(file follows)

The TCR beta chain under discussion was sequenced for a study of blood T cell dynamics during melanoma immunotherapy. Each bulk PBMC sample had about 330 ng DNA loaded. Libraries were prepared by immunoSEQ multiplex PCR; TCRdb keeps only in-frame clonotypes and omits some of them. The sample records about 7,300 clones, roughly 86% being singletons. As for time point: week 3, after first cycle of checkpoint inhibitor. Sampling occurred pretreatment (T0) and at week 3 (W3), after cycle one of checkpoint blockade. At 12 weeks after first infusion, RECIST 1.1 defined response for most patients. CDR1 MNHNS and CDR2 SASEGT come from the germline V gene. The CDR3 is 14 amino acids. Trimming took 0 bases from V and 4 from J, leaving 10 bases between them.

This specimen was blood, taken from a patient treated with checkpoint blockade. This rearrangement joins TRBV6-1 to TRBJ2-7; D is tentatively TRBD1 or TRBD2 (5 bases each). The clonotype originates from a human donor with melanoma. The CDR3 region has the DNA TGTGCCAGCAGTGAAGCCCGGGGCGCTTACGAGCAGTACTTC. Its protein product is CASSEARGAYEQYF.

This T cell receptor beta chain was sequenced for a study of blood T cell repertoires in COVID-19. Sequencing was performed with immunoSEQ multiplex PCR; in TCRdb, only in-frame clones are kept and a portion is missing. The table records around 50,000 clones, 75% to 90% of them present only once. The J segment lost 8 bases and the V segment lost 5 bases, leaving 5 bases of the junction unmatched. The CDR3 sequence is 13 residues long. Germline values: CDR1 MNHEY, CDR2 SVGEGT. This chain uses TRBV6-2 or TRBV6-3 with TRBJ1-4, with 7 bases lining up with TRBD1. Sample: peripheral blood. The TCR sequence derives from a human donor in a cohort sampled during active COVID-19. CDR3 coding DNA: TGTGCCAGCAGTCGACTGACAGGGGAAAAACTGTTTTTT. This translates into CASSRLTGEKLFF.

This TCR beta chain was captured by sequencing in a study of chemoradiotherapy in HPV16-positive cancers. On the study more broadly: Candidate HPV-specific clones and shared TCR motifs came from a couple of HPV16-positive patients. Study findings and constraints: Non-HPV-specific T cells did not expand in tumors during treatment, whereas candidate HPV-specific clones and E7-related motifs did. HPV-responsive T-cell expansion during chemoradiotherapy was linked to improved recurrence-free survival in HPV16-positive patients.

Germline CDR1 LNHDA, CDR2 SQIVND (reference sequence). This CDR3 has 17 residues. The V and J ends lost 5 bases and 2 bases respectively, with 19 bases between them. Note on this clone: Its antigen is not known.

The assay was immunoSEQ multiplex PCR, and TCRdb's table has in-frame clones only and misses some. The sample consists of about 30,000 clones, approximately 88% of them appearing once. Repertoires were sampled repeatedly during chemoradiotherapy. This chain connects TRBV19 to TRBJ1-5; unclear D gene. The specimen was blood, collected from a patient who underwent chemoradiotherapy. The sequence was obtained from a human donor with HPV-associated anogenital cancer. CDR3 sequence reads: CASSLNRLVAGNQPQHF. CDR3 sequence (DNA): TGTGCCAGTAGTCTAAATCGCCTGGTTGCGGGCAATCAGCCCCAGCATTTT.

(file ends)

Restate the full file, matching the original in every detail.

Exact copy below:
The TCR beta chain under discussion was sequenced for a study of blood T cell dynamics during melanoma immunotherapy. Each bulk PBMC sample had about 330 ng DNA loaded. Libraries were prepared by immunoSEQ multiplex PCR; TCRdb keeps only in-frame clonotypes and omits some of them. The sample records about 7,300 clones, roughly 86% being singletons. As for time point: week 3, after first cycle of checkpoint inhibitor. Sampling occurred pretreatment (T0) and at week 3 (W3), after cycle one of checkpoint blockade. At 12 weeks after first infusion, RECIST 1.1 defined response for most patients. CDR1 MNHNS and CDR2 SASEGT come from the germline V gene. The CDR3 is 14 amino acids. Trimming took 0 bases from V and 4 from J, leaving 10 bases between them.

This specimen was blood, taken from a patient treated with checkpoint blockade. This rearrangement joins TRBV6-1 to TRBJ2-7; D is tentatively TRBD1 or TRBD2 (5 bases each). The clonotype originates from a human donor with melanoma. The CDR3 region has the DNA TGTGCCAGCAGTGAAGCCCGGGGCGCTTACGAGCAGTACTTC. Its protein product is CASSEARGAYEQYF.

This T cell receptor beta chain was sequenced for a study of blood T cell repertoires in COVID-19. Sequencing was performed with immunoSEQ multiplex PCR; in TCRdb, only in-frame clones are kept and a portion is missing. The table records around 50,000 clones, 75% to 90% of them present only once. The J segment lost 8 bases and the V segment lost 5 bases, leaving 5 bases of the junction unmatched. The CDR3 sequence is 13 residues long. Germline values: CDR1 MNHEY, CDR2 SVGEGT. This chain uses TRBV6-2 or TRBV6-3 with TRBJ1-4, with 7 bases lining up with TRBD1. Sample: peripheral blood. The TCR sequence derives from a human donor in a cohort sampled during active COVID-19. CDR3 coding DNA: TGTGCCAGCAGTCGACTGACAGGGGAAAAACTGTTTTTT. This translates into CASSRLTGEKLFF.

This TCR beta chain was captured by sequencing in a study of chemoradiotherapy in HPV16-positive cancers. On the study more broadly: Candidate HPV-specific clones and shared TCR motifs came from a couple of HPV16-positive patients. Study findings and constraints: Non-HPV-specific T cells did not expand in tumors during treatment, whereas candidate HPV-specific clones and E7-related motifs did. HPV-responsive T-cell expansion during chemoradiotherapy was linked to improved recurrence-free survival in HPV16-positive patients.

Germline CDR1 LNHDA, CDR2 SQIVND (reference sequence). This CDR3 has 17 residues. The V and J ends lost 5 bases and 2 bases respectively, with 19 bases between them. Note on this clone: Its antigen is not known.

The assay was immunoSEQ multiplex PCR, and TCRdb's table has in-frame clones only and misses some. The sample consists of about 30,000 clones, approximately 88% of them appearing once. Repertoires were sampled repeatedly during chemoradiotherapy. This chain connects TRBV19 to TRBJ1-5; unclear D gene. The specimen was blood, collected from a patient who underwent chemoradiotherapy. The sequence was obtained from a human donor with HPV-associated anogenital cancer. CDR3 sequence reads: CASSLNRLVAGNQPQHF. CDR3 sequence (DNA): TGTGCCAGTAGTCTAAATCGCCTGGTTGCGGGCAATCAGCCCCAGCATTTT.